I noted at the beginning of the year that I wanted to improve the blog’s Pinterest account this year. A lot of bloggers credit Pinterest with giving them a large amount of traffic and page views, and I want to make sure I’m not missing out. This is with the caveat that these bloggers are not in the book blogging niche; they have blogs devoted to other topics that already get far more traffic than book blogs: parenting, lifestyle, finances, blogging advice, etc. The one book blogger I saw do a post on how Pinterest has helped her (The Uncorked Librarian) has a blog dedicated to both books AND travel, and when I commented asking if she saw more success with her travel pins than with her book pins, she said yes. Still, I’m jumping into the Pinterest world with some gusto here, just to make sure I’m not ignoring a source of potential readers for my blog.
I know a lot of people (like me, really) are not sure how to best use Pinterest to point people to their blog posts and gain traffic, so I’m going to discuss some of the things I’ve done so far and whether they seem to have had any success.
1. I created uniform Pinterest board covers.
While I was researching posts on how to improve my Pinterest profile, this advice from My Twenty Cents stood out as an actual concrete step I could take (as opposed to vague advice like “pin a lot” or “pin at the right times”). So I went on Canva and created graphics to use for the featured photo for each board that matched the Pages Unbound blog branding and that clearly stated the purpose of each board.
My Twenty Cents noted that nice board covers have no direct impact on traffic, but they make you look professional and make it easier for other people to follow your boards, and she says that she saw an increase in Pinterest followers after making nice board covers.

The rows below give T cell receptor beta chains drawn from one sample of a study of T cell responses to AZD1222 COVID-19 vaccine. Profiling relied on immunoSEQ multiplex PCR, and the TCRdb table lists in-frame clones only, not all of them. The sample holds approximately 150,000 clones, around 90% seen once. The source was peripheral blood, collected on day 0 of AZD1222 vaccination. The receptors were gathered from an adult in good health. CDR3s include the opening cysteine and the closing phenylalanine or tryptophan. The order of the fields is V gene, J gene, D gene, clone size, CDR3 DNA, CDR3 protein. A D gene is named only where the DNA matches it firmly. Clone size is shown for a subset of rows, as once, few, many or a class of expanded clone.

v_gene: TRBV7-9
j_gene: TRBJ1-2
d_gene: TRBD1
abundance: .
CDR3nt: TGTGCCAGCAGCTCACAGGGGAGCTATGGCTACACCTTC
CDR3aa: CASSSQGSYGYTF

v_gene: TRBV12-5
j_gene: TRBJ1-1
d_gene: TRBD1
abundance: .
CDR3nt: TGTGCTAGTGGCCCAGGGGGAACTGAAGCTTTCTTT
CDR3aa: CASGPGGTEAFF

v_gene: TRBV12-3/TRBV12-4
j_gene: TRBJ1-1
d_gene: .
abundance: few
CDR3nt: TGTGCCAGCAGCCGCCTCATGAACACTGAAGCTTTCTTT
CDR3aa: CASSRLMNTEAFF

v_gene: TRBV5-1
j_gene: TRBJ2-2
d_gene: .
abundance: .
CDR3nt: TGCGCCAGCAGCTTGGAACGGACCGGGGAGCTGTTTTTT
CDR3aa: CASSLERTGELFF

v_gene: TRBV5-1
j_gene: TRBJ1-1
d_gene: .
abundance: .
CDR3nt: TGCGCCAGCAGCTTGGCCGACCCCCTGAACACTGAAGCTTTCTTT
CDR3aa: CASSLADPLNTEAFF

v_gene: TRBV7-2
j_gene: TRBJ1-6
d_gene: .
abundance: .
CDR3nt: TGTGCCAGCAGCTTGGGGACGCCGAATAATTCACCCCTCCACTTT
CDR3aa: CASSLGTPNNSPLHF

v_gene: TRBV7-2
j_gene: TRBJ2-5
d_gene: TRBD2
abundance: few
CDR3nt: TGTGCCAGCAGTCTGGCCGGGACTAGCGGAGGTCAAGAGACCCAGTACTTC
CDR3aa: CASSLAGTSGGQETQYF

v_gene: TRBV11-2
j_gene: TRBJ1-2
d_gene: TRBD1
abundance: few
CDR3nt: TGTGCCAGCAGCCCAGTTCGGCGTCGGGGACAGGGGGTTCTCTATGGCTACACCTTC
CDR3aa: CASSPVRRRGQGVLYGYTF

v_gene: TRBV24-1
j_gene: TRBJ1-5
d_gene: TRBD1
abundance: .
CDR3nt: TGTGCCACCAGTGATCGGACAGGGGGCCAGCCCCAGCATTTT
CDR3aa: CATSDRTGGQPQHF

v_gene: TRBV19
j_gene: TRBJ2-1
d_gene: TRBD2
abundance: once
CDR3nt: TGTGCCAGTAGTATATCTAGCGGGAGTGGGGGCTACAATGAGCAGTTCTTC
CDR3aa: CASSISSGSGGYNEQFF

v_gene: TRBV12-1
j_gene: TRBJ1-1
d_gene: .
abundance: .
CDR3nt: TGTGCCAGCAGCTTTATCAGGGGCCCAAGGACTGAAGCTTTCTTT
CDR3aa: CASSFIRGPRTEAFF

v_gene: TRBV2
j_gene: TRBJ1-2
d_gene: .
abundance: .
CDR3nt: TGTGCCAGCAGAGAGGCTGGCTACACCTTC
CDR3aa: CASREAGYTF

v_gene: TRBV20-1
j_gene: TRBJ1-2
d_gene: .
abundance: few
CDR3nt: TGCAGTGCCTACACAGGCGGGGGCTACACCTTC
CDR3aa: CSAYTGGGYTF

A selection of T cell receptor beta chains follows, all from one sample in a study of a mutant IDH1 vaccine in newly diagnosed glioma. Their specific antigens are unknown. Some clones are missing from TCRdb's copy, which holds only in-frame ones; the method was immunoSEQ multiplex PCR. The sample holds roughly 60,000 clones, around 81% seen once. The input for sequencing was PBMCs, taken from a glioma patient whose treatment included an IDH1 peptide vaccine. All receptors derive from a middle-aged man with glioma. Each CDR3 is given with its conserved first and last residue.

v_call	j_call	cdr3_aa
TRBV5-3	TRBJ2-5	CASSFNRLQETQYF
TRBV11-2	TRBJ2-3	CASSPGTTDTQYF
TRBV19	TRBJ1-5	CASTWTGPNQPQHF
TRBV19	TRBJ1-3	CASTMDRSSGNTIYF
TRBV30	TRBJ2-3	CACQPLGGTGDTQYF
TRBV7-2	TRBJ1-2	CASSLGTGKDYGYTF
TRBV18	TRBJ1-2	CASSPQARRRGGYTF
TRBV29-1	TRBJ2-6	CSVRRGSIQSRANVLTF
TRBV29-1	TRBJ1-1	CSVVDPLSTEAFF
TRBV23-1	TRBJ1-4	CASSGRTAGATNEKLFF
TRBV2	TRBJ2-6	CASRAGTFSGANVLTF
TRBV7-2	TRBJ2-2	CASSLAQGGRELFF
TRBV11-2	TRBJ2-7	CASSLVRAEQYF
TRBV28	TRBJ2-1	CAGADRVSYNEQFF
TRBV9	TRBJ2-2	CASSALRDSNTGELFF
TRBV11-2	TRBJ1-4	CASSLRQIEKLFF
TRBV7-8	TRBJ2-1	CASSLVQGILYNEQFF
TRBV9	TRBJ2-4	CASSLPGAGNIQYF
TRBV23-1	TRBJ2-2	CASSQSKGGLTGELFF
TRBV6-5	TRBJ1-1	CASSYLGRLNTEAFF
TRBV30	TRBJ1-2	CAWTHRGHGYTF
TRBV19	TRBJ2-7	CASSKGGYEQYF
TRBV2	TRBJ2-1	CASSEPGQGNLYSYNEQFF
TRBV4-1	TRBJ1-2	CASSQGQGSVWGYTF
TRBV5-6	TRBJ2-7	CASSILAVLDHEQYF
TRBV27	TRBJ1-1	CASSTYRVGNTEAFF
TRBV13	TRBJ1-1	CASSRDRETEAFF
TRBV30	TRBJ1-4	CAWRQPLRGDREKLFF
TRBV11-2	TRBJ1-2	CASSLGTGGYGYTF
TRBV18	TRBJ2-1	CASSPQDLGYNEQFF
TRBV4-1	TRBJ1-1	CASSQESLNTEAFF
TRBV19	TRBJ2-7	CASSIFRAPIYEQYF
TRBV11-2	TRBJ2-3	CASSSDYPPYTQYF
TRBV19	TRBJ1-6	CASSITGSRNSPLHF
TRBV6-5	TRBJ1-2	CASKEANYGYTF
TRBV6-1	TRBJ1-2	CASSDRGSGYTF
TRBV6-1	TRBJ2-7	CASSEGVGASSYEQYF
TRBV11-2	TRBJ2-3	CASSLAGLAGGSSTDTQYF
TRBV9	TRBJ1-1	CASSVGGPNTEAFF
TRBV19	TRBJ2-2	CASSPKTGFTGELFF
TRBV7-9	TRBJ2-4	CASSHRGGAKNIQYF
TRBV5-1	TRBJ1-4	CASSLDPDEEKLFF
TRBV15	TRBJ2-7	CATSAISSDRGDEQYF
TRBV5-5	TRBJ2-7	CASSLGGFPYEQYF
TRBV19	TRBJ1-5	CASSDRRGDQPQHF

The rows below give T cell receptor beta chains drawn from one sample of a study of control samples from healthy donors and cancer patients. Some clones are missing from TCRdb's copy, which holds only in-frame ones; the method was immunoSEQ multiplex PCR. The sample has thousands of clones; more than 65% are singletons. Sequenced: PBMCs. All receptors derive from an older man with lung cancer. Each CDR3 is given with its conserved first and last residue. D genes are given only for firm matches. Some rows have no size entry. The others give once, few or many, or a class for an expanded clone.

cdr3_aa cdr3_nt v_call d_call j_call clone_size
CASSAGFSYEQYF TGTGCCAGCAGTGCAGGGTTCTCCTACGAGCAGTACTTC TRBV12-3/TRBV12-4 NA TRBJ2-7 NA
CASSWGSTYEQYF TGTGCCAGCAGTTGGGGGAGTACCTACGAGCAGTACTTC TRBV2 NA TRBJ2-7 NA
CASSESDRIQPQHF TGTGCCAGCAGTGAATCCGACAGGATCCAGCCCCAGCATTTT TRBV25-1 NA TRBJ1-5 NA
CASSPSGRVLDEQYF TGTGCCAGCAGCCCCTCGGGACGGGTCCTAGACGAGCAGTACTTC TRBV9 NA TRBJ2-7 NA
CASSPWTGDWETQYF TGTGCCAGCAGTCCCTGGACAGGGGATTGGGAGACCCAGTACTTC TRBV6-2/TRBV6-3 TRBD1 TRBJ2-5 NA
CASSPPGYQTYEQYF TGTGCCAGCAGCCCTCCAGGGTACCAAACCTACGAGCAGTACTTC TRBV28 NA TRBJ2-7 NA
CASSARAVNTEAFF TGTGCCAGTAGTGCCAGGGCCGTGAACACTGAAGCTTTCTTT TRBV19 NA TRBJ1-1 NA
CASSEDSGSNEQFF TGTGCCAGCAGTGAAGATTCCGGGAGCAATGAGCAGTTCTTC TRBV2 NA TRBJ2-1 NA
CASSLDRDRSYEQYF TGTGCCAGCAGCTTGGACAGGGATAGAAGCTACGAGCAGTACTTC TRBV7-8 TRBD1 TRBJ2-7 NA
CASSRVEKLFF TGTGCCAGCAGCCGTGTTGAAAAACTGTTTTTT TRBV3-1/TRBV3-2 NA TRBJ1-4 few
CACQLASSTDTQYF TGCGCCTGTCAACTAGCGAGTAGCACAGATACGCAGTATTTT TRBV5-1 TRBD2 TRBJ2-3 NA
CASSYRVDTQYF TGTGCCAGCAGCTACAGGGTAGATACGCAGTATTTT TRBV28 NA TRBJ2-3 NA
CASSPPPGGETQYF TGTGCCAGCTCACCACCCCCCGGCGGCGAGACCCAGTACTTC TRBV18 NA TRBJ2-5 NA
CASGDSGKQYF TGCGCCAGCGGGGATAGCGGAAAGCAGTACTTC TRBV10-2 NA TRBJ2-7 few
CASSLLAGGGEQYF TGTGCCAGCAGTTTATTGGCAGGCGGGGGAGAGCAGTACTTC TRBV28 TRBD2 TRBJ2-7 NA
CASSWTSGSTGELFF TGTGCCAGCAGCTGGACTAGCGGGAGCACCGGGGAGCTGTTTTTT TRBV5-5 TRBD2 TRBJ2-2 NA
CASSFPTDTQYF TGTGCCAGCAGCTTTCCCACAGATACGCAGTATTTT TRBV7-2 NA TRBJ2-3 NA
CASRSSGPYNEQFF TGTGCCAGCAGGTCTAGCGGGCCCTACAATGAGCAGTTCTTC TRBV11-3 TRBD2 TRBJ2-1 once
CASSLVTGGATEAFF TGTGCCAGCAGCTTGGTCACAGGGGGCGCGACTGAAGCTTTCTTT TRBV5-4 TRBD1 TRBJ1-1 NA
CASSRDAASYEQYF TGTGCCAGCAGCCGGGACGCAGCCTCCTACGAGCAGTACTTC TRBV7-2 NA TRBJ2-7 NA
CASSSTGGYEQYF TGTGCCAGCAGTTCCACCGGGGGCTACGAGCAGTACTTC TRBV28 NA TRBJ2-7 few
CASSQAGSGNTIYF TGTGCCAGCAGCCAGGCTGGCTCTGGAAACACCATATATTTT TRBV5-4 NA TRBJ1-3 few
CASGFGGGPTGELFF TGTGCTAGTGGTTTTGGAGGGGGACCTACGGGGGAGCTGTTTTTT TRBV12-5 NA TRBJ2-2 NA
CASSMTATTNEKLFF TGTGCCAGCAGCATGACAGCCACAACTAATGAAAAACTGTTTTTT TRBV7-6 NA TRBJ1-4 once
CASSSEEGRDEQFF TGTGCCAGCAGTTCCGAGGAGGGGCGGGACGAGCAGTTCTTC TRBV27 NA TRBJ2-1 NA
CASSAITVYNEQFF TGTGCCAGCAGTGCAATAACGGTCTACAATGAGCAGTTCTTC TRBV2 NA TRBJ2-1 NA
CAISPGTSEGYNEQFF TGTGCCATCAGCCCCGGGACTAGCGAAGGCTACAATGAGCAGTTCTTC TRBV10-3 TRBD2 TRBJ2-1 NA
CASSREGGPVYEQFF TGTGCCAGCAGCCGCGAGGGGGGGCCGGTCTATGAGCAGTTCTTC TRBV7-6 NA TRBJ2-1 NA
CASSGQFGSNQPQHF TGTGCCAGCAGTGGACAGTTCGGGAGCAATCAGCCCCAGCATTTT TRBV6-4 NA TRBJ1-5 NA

2. I created a group board for book bloggers.
You can request to join the book blogger group board here. (Also it wouldn’t hurt if you left a comment on this post telling me you did, so I know to check to approve you.)
A lot of Pinterest advice boils down to “join group boards,” but I couldn’t find a ton of book blogger group boards, and the ones I found were often closed to new members. So I started my own. Because the board is new, it’s smaller than the more established ones, but I’m hoping it will give book bloggers a board to join that’s actually open and that, in time, it will continue to grow.
3. I started pinning every day.
The advice I’ve read also suggests that Pinterest really values consistency in pinning. You must pin every day in order for your account to be seen as credible by the site and for your pins to be more visibly featured in the feed. Before, I used Pinterest sporadically, whenever I thought of it or when I particularly needed it for something like a specific project I was working. I don’t have a set amount of pins I pin every day (some people recommend 100, and some people only do 15), but I do try to pin a couple things every day, specifically focusing on other book blogs.
As I said in my post on reasons to focus on blog images this year, however, a lot of bloggers do NOT have pinnable images on their posts, and I, therefore, cannot share their content on Pinterest.
4. I started experimenting with the pinnable images on my own blog.
We’ve had verticle, Pinterest-sized images for our discussion posts for awhile, but I thought I could make them more visually interesting, so I tried some different templates from Canva.
Unfortunately, most people say that colors like red and orange do well on Pinterest, and cool colors like blue, green, and purple do not, but I’m sticking with purple since it matches our branding.
5. I cleaned up my Pinterest Profile.
I deleted boards I wasn’t using. (Some people would probably argue I should delete all boards that have nothing to do with books/writing/blogging, but I like my baking boards and am too lazy to have a blog account and personal account or even to make the boards secret.) I also tidied up or added board descriptions and some pin descriptions. Finally, I deleted old pins that were not good quality or images that had never been repinned.
These initial five steps had visible but marginal results on blog traffic that came from Pinterest, about a consistent 5-10 referrals per day. That’s more than we usually had, but it also is not necessarily worth the time I put into Pinterest. I’ve started to see more traffic after signing up for the free trail of Tailwind, a Pinterest scheduling service that also has other features like “tribes” that share your pins, and I will write a more detailed post on my experience with that in the future.
Do you use Pinterest for your book blog? What strategies do you use? Have you seen any traffic for your blog from Pinterest?